Making Gaming Social Again - Indies Doing Good
We are taking a look at recent Indie games that include local co-op or versus modes, especially those that make it the focus of the entire game! Often Indie developers simply do not have the resources to implement online multiplayer, and there are indeed challenges with cheating and latency when developing any multiplayer feature. There are even special game design challenges around designing a game that is meant to be played by several people in one room, but these local modes are helping people to once again experience games as social events.
Have you played Google’s Super Sync Sports?
Titles such as Nidhogg by Messhof, TowerFall Ascension by Matt Makes Games and Starwhal by Breakfall feature tense, local multi-player modes. There are some non-violent alternatives as well, in the form of Super Toy Cars and The Yawhg. The former is an Indie title that recreates the classic thrills of the Micro Machines games while the latter features a randomly generated story meant to be experienced with a group of friends.
One of our favorites on mobile is Spaceteam by Sleeping Beats Games. It features SPACE and you get to shout at each other in a cooperative game of button pressing in order to avoid an untimely demise.
Anyone that grew up during the arcade and early console era will remember that gaming used to be very social. Mainstream media tried to portray gamers as anti-social people who spent most of their time locked inside darkened rooms, but generally gaming used to be an activity that involved interacting with other people.
Back in the early days it wasn’t easy to program sophisticated artificial intelligence for enemies in games, so the biggest challenge came from your fellow players. Arcades were filled with players, challenging one another to one-on-one matches or co-operating to clear levels. It was not uncommon for players who were at the top of their game to draw a crowd of spectators studying their techniques. Arcades had to buy multiple machines for the more popular titles to prevent long queues from forming.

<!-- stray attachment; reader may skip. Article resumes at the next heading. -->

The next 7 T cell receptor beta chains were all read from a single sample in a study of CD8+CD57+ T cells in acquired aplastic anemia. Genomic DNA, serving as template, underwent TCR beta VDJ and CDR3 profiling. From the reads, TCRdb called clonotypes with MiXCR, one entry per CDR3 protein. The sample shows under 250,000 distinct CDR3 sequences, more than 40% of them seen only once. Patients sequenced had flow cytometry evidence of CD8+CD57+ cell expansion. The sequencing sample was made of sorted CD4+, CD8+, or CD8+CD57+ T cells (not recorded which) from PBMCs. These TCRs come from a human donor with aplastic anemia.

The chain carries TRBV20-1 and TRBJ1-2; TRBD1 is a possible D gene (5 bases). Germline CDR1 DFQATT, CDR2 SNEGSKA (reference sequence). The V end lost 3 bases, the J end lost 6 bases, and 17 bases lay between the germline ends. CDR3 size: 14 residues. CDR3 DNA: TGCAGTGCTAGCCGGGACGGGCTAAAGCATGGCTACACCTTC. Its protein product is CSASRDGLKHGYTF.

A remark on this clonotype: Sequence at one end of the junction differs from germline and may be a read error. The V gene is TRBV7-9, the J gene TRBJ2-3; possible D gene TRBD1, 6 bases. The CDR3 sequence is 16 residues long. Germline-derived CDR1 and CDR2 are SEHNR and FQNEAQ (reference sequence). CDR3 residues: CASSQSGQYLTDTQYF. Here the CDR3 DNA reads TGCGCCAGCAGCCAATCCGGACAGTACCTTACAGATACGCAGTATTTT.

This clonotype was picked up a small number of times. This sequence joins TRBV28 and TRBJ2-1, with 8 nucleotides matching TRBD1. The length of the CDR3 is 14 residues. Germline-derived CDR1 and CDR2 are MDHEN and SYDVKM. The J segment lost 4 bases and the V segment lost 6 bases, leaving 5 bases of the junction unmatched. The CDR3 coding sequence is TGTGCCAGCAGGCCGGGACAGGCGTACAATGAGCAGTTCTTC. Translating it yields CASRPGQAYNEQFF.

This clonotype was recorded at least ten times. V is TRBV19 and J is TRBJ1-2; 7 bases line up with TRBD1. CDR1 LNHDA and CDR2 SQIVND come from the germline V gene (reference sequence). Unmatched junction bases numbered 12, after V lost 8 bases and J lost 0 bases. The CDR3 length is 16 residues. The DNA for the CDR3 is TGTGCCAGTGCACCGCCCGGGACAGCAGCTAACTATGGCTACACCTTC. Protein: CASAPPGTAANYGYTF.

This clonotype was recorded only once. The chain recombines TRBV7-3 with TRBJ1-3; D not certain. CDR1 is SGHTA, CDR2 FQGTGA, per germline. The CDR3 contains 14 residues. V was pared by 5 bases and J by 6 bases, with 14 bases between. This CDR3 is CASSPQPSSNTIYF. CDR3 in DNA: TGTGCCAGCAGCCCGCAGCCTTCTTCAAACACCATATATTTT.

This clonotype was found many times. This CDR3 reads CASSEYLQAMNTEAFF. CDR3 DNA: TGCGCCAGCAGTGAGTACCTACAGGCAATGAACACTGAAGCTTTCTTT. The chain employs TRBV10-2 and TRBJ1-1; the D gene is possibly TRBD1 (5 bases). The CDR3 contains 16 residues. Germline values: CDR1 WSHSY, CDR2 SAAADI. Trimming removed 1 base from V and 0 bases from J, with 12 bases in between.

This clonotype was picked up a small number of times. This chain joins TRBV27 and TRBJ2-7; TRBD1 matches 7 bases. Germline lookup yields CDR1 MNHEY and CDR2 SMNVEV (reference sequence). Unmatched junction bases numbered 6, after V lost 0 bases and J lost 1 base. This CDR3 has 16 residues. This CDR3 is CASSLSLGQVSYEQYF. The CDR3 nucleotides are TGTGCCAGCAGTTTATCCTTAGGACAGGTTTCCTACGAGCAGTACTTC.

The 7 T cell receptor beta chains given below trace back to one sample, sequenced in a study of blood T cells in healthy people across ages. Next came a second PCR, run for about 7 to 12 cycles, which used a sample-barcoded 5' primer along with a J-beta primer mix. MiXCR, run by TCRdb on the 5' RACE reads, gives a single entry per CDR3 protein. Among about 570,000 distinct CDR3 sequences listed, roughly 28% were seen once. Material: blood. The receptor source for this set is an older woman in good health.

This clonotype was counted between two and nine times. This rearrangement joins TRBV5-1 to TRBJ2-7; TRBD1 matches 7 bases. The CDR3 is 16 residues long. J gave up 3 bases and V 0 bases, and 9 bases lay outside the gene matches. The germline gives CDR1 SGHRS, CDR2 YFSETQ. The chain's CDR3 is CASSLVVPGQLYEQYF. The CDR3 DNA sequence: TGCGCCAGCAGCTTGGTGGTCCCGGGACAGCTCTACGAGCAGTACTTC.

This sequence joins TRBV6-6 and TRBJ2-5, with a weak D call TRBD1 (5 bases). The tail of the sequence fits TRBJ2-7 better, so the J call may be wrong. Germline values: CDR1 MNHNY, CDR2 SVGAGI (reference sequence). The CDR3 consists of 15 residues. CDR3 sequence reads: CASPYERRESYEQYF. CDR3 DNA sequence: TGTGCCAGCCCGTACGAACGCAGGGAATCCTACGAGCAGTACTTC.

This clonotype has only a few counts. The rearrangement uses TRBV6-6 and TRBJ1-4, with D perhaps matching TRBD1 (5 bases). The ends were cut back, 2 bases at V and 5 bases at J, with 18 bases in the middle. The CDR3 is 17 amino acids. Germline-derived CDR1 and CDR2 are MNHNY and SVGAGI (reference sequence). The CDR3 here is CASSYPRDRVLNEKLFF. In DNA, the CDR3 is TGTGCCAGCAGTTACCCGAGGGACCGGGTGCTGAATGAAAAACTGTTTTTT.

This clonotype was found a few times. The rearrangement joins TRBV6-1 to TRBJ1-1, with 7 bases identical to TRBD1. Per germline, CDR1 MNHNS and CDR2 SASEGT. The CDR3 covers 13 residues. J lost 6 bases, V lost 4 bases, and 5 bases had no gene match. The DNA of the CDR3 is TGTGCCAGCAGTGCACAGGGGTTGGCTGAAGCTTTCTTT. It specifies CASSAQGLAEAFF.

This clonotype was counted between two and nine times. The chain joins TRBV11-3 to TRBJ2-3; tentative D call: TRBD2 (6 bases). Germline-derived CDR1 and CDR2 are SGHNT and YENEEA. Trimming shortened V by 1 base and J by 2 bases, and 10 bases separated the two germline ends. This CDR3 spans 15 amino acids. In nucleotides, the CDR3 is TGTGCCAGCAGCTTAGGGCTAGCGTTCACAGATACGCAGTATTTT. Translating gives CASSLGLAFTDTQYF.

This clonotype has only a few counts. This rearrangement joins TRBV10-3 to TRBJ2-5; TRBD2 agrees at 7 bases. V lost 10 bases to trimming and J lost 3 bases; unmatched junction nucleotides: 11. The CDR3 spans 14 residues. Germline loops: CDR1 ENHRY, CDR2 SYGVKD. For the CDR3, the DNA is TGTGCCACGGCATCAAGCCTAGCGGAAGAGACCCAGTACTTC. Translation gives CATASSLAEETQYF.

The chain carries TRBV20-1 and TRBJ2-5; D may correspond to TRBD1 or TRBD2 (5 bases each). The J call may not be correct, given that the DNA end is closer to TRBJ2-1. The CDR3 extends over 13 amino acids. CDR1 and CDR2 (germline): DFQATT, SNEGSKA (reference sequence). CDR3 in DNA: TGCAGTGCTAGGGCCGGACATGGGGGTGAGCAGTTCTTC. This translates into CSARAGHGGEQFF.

This social aspect of gaming extended to the home consoles as well. Swapping and trading games among friends or taking your controller to a friend’s house for some multiplayer gaming session was common. Even PC players had no qualms lugging their entire computer over to a friend if it meant some quality multiplayer lanning. These days consoles are internet connected and online play is standard, with gamers competing against strangers around the world. But this has come at the cost of local multiplayer.
With the Steam Big Picture mode for PC, AirPlay on Apple devices, and the Chromecast for Android; couch co-op is no longer just relegated to consoles and we may see a resurgence in local play. It has us thinking about ways that local co-op could be used with social impact much like ITVS Community Cinema does today. The amount of Indie titles that favor local co-op are not that numerous yet, but the number is growing and we can’t wait to see what new games will emerge.